Recently, Joe Boyle, historian and TPS Educator, shared the above photograph and accompanying story with our director at TLCPL, Jason Kucsma.
In the course of diligently researching Toledo servicemembers who lost their lives in World War II, Joe came across the story and sacrifice of Stephen Mosbacher, who’d been awarded a Silver Star for his extraordinary service. The photo, circa 1943-44, shows Stephen along with his mother Rose and sister Marianne, taken by the father of the family, Dr. Emil Mosbacher. They are smiling and posed outside the Main Library with the memorial plaque to Toledo Central High School.
According to Joe, the Mosbacher family fled Nazi Germany in October of 1938, just weeks before Kristallnacht. Dr. Mosbacher had practiced as an obstetrician and gynecologist in Nuremberg where his expertise was such that even Nazi officers entrusted him with the care of their wives. Over the years of Nazi rule, Dr. Mosbacher was periodically warned of anticipated violence, to help keep him and his family safe. Although they weren’t warned just before their departure, their flight to the United States allowed their family some more time together. After arriving in the United States, they briefly lived in New York, then Dr. Mosbacher established a medical practice in West Toledo.
At the time of the photo, Stephen was an engineering student at the University of Toledo and just about to join the Army. He had gotten into a program for bright young men to become officers and get some college education for their service. Joe recounts Stephen’s experience:
“In the middle of this program, a couple of officers he doesn’t know approach him to see if he’s willing to stay enlisted in return for an interesting job. He gets recruited as one of the “Ritchie
Boys,” a group of German Jewish men recruited for their language and cultural skills to serve as intel/co-intel men…”
While working his way through the same parts of Germany he and his family had escaped six years earlier, Stephen was killed as he and two other men were trying to save a fourth.
“He’s buried in Margarten, Netherlands, where he’d stayed with a local family months earlier. That family ends up tending his grave, and he’s one of the original “Margarten Boys,” whose
families began a unique program of caring for American war graves.”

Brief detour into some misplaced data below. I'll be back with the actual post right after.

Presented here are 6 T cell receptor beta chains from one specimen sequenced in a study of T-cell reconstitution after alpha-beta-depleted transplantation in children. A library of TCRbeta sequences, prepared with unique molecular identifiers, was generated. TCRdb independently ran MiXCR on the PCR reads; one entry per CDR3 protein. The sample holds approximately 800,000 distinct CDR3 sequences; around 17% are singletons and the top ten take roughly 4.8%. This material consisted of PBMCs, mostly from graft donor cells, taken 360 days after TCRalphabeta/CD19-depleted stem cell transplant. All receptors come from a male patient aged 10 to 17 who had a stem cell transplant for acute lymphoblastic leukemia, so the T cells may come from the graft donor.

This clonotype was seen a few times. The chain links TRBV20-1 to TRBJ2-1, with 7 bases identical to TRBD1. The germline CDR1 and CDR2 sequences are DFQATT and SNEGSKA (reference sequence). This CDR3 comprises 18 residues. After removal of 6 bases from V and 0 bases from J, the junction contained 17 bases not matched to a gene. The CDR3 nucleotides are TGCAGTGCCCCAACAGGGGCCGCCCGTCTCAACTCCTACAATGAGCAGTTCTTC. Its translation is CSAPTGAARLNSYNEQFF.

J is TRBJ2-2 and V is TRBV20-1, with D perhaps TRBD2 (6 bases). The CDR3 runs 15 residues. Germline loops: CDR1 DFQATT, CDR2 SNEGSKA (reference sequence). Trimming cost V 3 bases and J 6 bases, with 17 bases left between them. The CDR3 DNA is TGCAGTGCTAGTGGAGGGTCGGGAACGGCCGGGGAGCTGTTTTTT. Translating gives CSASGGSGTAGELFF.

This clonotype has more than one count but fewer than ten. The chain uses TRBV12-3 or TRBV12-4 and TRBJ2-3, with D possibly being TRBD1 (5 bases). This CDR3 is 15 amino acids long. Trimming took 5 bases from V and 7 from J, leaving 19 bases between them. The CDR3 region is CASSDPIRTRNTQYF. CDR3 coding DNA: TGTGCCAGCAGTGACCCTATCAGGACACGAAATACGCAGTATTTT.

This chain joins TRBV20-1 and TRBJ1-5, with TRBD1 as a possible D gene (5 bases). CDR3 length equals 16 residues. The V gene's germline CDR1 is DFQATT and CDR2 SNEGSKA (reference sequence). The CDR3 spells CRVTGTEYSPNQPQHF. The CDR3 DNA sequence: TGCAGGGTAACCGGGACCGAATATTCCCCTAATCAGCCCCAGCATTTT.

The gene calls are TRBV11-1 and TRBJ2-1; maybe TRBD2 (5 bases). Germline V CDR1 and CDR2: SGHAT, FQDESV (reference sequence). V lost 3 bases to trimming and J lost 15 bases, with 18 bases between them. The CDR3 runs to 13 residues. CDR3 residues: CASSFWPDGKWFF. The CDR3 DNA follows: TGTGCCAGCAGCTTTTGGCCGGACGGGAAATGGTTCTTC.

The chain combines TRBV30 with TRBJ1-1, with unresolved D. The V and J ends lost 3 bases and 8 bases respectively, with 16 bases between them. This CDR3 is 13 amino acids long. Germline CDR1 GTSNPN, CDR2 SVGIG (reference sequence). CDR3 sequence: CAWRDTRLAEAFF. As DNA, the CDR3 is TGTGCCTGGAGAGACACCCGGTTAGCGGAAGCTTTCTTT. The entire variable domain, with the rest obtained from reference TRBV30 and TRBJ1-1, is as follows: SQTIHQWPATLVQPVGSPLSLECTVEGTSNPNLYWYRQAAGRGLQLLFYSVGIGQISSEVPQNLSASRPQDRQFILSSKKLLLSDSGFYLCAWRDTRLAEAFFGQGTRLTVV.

As a researcher and soon to be published author, Joe’s account of his discovery of Stephen’s story is also a fascinating one. He reached out to Stephen’s surviving nieces using information found in Marianne’s obituary and was able to get in touch with them, initially through Facebook. Imagine his surprise when they shared this image with him, showing a building behind them where he’s spent enormous amounts of his own time researching. Joe describes it best in his own words:
“The picture really spoke to me on so many levels. First, it was a photo placing them in a place that still exists in Toledo. I imagined them enjoying the inside of the library much as we do today. Second, the joy on their faces was something I could only imagine – these folks who had been through so much, here on the library lawn, in what was a safe and wonderful place. Finally, it made me feel personally rooted and connected to them – the sense of permanence the library has, the idea that I really have shared at least this one place, and one experience with a young man who has really become a hero to me over the past five years.”
We retell this story with the deepest gratitude to the Mosbacher Family and to Joe, for sharing his experience with us.
Our online collection of World War II clippings of veterans is constantly growing! The original collection in entirety is housed in the Local History and Genealogy Department at Main Library in multiple card catalog drawers. It is an index of cards and newspaper clippings of Toledo and Toledo area soldiers. It is organized by the last name of the soldier and may include a clipping from a local newspaper, direct a researcher to a different card within the index, or only list a discharge date. This amazing resource is where Joe formerly sent his students to work on their assigned soldier projects.
Visit our department and/or check out our online collection.